The British Empire and the Second World War
In 1939 Hitler went to war not just with Great Britain; he also went to war with the whole of the British Empire, the greatest empire that there had ever been. In the years since 1945 that empire has disappeared, and the crucial fact that the British Empire fought together as a whole during the war has been forgotten. All the parts of the empire joined the struggle and were involved in it from the beginning, undergoing huge changes and sometimes suffering great losses as a result. The war in the desert, the defence of Malta and the Malayan campaign, and the contribution of the empire as a whole in terms of supplies, communications and troops, all reflect the strategic importance of Britain's imperial status. Men and women not only from Australia, New Zealand and India but from many parts of Africa and the Middle East all played their part. Winston Churchill saw the war throughout in imperial terms. The British Empire and the Second World War emphasises a central fact about the Second World War that is often forgotten.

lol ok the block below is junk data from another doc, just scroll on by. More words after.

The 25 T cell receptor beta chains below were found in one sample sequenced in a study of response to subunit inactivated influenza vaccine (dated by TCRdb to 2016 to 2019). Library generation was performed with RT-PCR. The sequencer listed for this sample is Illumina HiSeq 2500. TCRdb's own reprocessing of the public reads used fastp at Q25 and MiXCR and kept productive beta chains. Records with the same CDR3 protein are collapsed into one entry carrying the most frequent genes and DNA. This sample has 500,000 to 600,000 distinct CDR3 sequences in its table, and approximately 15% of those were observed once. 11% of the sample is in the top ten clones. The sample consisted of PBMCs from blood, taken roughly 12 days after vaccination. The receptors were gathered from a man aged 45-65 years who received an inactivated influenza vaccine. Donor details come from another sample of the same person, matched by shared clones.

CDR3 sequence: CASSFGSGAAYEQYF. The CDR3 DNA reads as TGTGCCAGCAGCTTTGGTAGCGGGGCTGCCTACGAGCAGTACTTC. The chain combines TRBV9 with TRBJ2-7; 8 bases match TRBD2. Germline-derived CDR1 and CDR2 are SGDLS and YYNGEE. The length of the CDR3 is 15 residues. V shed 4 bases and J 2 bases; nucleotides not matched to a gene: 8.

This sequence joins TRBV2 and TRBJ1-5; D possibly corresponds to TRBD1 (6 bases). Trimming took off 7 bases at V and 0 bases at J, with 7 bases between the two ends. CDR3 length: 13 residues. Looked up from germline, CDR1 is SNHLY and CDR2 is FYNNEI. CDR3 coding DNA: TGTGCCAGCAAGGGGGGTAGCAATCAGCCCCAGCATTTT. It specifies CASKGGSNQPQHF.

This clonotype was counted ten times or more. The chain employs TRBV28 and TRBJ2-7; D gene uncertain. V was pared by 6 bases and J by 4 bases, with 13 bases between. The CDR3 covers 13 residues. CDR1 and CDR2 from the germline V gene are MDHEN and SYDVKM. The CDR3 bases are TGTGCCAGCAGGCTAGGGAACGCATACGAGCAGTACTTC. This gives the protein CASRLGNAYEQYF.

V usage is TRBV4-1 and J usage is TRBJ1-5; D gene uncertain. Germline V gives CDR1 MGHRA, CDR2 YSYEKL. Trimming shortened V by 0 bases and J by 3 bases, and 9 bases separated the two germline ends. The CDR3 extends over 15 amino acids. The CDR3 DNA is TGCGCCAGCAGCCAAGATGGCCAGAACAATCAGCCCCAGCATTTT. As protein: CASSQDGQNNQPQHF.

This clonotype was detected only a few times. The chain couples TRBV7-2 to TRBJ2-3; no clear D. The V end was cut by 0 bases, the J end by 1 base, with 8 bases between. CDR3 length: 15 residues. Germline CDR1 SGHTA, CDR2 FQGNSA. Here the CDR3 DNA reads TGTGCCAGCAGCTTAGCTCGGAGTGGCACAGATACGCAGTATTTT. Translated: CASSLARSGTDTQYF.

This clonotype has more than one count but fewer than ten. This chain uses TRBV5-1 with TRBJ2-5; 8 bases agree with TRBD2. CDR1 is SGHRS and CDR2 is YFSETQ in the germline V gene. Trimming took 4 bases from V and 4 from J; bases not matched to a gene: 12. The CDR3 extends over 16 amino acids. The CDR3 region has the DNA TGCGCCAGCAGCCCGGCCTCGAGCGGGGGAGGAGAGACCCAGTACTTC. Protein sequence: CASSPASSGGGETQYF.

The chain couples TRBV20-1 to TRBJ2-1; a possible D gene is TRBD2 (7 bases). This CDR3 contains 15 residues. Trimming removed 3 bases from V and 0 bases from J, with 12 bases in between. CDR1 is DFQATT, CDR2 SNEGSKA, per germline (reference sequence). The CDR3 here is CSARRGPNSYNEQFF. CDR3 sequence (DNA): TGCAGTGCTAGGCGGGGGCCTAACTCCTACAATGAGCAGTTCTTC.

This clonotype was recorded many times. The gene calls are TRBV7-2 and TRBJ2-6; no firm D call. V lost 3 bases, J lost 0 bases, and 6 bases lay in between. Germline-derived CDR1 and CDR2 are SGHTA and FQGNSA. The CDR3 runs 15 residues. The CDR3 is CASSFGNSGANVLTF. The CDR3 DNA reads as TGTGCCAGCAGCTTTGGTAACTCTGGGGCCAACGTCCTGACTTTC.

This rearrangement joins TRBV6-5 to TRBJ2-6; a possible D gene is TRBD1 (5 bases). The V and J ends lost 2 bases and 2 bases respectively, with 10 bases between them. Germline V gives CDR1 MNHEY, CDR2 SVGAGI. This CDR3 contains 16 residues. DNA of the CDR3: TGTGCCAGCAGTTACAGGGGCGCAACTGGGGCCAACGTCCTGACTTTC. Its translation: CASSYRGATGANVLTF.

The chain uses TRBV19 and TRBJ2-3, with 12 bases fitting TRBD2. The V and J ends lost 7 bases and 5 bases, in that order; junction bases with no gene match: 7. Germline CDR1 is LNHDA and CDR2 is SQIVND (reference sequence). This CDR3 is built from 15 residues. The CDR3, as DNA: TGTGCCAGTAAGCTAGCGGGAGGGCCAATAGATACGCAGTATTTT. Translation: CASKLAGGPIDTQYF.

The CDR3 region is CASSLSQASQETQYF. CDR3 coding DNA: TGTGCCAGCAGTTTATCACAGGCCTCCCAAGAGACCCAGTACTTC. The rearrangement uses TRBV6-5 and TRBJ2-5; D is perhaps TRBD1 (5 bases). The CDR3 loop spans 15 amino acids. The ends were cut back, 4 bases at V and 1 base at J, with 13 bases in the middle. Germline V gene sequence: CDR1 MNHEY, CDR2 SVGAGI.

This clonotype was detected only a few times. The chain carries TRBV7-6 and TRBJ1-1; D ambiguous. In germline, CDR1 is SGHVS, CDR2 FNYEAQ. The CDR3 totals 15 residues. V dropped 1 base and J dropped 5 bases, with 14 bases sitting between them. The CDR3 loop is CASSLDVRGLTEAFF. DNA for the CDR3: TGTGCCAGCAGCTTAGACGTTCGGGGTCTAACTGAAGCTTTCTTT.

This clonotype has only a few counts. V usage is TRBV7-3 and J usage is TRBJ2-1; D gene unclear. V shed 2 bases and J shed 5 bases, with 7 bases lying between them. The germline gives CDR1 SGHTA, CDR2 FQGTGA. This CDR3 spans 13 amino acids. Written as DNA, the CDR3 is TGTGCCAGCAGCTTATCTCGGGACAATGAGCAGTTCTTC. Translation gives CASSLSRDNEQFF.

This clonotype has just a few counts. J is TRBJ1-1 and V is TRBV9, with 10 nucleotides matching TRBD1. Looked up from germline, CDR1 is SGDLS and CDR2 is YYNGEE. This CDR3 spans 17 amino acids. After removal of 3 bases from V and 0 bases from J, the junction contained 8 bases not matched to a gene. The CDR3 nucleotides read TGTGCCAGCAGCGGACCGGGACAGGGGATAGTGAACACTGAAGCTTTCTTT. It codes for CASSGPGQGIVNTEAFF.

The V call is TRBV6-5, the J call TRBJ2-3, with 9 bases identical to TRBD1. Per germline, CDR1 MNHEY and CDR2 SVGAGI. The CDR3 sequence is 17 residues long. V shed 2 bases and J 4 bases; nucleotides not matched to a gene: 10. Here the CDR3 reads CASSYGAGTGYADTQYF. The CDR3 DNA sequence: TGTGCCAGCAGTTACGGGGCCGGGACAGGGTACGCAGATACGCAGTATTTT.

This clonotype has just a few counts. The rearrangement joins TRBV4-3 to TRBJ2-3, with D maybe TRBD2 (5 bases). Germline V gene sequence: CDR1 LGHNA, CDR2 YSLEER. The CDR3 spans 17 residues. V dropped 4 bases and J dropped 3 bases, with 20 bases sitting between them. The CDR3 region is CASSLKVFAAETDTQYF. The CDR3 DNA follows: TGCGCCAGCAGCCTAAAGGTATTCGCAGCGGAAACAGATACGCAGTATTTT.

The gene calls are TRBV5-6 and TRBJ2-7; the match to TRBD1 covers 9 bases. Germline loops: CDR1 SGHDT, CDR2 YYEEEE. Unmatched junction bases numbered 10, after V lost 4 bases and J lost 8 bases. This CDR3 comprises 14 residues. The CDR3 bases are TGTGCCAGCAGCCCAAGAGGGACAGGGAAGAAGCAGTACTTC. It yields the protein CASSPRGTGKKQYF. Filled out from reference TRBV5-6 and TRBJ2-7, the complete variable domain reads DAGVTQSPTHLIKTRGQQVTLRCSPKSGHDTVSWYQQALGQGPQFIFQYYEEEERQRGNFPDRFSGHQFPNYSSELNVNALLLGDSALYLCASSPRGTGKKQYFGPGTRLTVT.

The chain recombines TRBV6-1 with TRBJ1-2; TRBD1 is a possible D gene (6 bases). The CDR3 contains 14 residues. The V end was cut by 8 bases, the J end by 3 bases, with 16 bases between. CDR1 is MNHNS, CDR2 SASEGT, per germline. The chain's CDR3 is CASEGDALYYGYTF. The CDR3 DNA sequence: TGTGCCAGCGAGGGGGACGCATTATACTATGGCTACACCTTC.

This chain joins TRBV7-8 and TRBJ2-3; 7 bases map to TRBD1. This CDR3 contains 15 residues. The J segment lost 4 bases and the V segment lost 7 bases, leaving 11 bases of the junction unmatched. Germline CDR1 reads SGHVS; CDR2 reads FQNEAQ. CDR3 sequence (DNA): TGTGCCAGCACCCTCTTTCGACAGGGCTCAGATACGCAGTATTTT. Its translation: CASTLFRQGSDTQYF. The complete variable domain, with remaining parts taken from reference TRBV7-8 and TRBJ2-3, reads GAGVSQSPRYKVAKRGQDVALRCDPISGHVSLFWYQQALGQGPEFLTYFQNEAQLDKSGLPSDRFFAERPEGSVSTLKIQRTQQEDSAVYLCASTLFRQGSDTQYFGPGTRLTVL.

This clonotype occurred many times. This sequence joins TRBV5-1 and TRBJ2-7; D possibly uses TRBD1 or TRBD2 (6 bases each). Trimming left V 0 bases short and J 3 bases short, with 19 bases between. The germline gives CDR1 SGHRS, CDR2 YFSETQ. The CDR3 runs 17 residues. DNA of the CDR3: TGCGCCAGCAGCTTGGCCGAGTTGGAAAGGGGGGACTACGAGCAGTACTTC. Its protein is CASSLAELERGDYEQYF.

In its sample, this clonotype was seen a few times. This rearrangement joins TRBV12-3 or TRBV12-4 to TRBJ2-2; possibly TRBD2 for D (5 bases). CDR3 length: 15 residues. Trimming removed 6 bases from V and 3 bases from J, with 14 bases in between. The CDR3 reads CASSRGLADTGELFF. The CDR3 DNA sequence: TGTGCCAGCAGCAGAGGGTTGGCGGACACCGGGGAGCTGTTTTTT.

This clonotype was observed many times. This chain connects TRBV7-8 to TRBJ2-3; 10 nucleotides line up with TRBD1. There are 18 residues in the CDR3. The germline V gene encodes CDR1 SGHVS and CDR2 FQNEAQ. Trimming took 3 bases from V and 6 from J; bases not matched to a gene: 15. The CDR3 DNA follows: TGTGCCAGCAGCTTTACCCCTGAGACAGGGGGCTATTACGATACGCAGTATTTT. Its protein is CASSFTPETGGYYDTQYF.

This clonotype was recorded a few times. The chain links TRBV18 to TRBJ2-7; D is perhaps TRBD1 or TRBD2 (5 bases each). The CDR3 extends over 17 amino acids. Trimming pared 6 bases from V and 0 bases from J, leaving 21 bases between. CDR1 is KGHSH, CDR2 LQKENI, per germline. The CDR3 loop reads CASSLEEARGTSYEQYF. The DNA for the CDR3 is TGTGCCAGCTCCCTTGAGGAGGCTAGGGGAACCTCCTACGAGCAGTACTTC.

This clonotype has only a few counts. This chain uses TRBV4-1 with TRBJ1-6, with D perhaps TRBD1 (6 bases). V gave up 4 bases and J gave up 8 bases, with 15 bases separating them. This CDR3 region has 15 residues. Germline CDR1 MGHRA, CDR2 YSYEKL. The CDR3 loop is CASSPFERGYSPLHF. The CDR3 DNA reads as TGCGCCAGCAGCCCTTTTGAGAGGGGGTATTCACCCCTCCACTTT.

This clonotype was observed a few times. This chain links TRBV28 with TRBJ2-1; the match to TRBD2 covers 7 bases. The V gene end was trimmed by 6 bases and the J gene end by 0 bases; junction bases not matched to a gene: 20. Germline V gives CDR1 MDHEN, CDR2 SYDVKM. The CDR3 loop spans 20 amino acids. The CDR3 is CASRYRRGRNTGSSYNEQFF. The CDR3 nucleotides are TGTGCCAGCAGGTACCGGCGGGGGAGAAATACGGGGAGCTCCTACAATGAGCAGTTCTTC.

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Trinidad also ranked in the war - time Colonial Empire because it was one of the
Empire ' s few significant producers of oil ( the largest imperial producer in 1938 )
, and it also produced cocoa and sugar . The oil was extracted by the British ...
where the war brought significant alterations in food demand and food production
, achieved through a restructuring of the island ' s agricultural system that had
until the war been based on sugar , accounting in 1937 for 97 per cent of all ...
Significantly , however , the British were able to reinforce their formations – not to
the same numeric strength as ... ( Air supply from Libya was possible , but could
never deliver significant numbers of troops and items of equipment . ) With the ...